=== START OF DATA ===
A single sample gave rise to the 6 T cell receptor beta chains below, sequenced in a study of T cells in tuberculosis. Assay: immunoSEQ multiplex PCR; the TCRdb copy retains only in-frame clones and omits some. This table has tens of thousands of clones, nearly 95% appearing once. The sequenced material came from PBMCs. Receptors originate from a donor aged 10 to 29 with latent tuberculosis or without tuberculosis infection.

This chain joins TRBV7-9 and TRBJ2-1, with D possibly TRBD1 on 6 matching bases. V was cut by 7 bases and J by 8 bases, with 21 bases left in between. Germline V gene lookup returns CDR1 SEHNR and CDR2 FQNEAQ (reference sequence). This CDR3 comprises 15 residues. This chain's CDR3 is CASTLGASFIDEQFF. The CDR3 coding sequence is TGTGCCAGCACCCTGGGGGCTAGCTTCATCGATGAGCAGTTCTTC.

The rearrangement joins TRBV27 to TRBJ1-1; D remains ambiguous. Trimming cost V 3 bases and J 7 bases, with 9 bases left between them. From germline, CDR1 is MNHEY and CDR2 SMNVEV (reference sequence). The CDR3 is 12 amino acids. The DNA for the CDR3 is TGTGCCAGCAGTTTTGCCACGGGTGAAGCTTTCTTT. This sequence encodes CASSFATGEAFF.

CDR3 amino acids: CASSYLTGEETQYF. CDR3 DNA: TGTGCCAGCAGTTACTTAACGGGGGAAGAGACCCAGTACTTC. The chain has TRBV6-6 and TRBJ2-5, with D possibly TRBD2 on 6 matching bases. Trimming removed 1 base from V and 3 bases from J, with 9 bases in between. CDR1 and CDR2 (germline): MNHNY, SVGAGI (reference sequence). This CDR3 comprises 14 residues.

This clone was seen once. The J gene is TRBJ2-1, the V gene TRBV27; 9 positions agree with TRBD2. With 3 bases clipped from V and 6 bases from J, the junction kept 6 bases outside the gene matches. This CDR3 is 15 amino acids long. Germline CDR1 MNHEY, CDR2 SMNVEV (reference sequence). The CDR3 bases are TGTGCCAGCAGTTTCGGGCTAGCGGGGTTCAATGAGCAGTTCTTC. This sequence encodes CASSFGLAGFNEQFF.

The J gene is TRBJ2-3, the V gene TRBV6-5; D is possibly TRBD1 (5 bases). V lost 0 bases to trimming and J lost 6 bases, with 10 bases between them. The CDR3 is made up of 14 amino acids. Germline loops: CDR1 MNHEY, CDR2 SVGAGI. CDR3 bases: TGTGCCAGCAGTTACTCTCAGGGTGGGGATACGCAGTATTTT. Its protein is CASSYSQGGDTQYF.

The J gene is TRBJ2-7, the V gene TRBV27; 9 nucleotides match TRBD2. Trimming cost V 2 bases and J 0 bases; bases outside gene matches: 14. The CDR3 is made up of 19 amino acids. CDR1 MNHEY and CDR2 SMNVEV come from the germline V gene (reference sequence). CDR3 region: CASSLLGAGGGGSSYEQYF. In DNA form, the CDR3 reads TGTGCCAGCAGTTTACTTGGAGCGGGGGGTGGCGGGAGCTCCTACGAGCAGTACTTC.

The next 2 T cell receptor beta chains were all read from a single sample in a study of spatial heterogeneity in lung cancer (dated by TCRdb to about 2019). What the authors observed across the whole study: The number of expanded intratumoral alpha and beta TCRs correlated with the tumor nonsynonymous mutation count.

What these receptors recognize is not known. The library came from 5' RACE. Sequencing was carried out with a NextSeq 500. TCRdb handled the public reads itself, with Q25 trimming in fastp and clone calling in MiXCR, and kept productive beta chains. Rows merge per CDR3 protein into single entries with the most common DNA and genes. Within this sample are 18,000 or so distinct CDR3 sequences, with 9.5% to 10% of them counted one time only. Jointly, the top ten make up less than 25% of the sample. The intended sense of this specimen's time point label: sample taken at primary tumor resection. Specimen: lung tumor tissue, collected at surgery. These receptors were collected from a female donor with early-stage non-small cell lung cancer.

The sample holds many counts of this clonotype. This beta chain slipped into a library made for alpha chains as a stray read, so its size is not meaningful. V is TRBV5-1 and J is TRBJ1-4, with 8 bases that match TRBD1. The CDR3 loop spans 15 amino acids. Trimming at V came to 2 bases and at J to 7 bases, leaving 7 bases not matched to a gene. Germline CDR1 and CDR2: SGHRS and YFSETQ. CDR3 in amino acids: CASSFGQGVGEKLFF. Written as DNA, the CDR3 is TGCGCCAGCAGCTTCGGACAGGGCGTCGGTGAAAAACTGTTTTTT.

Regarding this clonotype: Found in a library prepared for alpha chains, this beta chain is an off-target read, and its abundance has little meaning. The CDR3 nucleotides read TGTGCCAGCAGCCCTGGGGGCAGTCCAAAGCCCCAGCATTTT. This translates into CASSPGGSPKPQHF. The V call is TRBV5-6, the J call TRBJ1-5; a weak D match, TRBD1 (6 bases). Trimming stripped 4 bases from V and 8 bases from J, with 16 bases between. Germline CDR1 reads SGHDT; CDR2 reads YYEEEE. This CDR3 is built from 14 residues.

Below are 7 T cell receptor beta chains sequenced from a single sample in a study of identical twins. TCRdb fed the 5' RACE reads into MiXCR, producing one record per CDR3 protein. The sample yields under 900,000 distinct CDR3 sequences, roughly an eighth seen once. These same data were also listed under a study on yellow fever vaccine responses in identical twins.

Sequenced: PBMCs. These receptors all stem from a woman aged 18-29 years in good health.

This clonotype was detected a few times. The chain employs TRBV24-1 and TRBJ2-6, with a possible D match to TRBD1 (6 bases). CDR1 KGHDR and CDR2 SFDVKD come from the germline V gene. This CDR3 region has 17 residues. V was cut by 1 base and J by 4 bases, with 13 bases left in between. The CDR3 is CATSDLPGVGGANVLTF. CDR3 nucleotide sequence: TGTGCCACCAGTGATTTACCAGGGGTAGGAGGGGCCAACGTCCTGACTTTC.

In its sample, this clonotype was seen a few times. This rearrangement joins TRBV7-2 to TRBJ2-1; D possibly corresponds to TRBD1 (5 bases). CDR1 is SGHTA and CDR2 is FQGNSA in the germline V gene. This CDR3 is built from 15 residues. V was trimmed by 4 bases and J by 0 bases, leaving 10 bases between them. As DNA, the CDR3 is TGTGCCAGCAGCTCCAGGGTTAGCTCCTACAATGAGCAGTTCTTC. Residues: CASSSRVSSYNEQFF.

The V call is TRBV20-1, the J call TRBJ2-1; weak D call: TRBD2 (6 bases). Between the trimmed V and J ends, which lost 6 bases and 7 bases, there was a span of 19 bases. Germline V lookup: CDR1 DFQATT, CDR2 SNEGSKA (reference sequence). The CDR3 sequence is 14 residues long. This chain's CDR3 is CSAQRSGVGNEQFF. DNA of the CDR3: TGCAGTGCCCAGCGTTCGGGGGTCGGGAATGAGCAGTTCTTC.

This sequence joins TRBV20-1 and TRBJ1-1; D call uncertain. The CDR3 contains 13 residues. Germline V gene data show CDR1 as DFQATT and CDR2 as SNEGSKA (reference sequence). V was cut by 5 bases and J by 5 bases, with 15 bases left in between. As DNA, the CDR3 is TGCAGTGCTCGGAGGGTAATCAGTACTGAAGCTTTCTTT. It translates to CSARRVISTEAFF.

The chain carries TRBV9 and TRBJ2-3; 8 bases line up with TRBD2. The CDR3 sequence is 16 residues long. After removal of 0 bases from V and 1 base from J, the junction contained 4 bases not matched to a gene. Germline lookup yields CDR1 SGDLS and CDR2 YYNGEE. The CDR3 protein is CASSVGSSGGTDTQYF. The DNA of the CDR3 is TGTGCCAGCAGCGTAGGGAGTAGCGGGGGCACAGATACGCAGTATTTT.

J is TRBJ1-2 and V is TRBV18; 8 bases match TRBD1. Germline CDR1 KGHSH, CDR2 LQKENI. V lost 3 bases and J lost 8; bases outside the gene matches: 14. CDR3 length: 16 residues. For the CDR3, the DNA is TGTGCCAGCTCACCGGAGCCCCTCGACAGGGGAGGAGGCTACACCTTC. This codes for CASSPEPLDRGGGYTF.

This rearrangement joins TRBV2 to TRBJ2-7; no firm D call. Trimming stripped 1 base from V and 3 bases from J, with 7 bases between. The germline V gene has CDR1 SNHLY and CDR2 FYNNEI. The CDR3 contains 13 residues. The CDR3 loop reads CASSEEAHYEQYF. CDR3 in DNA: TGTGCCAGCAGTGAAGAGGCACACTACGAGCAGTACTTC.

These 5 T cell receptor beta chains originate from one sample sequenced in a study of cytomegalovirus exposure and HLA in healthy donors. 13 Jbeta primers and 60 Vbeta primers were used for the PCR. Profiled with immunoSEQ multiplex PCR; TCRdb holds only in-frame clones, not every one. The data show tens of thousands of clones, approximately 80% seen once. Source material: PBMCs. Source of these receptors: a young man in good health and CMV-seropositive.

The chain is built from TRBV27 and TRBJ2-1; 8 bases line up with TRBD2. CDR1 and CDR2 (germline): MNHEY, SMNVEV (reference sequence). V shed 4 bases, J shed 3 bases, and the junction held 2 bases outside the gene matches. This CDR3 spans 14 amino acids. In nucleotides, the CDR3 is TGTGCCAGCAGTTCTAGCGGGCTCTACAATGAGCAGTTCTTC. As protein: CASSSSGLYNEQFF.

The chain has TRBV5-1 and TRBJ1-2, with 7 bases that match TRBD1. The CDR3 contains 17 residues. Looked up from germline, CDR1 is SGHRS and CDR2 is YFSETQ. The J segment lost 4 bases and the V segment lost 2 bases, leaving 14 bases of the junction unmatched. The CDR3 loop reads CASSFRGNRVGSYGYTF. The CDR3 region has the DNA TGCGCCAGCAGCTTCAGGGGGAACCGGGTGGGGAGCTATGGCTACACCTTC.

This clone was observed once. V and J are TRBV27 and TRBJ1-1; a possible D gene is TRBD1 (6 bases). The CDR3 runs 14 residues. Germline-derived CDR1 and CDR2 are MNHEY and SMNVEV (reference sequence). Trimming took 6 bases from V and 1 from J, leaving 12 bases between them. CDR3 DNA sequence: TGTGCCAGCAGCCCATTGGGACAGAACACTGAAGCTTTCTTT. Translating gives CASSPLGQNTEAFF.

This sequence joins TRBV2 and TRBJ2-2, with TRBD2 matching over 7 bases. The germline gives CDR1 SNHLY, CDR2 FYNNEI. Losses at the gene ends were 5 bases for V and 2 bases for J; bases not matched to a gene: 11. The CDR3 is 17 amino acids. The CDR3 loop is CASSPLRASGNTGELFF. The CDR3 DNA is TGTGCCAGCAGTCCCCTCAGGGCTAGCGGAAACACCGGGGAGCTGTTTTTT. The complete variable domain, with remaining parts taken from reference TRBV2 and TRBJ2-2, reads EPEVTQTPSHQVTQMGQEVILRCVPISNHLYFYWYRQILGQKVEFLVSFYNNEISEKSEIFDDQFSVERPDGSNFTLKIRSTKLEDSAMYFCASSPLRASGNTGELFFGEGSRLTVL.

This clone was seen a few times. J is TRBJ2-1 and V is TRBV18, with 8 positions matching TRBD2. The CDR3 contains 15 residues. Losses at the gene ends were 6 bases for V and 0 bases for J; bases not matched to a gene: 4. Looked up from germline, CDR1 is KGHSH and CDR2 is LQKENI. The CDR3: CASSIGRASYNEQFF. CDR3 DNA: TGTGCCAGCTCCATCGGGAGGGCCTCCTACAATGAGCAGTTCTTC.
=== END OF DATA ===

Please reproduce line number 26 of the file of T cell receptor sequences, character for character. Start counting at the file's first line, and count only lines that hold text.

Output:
This clone was seen a few times. J is TRBJ2-1 and V is TRBV18, with 8 positions matching TRBD2. The CDR3 contains 15 residues. Losses at the gene ends were 6 bases for V and 0 bases for J; bases not matched to a gene: 4. Looked up from germline, CDR1 is KGHSH and CDR2 is LQKENI. The CDR3: CASSIGRASYNEQFF. CDR3 DNA: TGTGCCAGCTCCATCGGGAGGGCCTCCTACAATGAGCAGTTCTTC.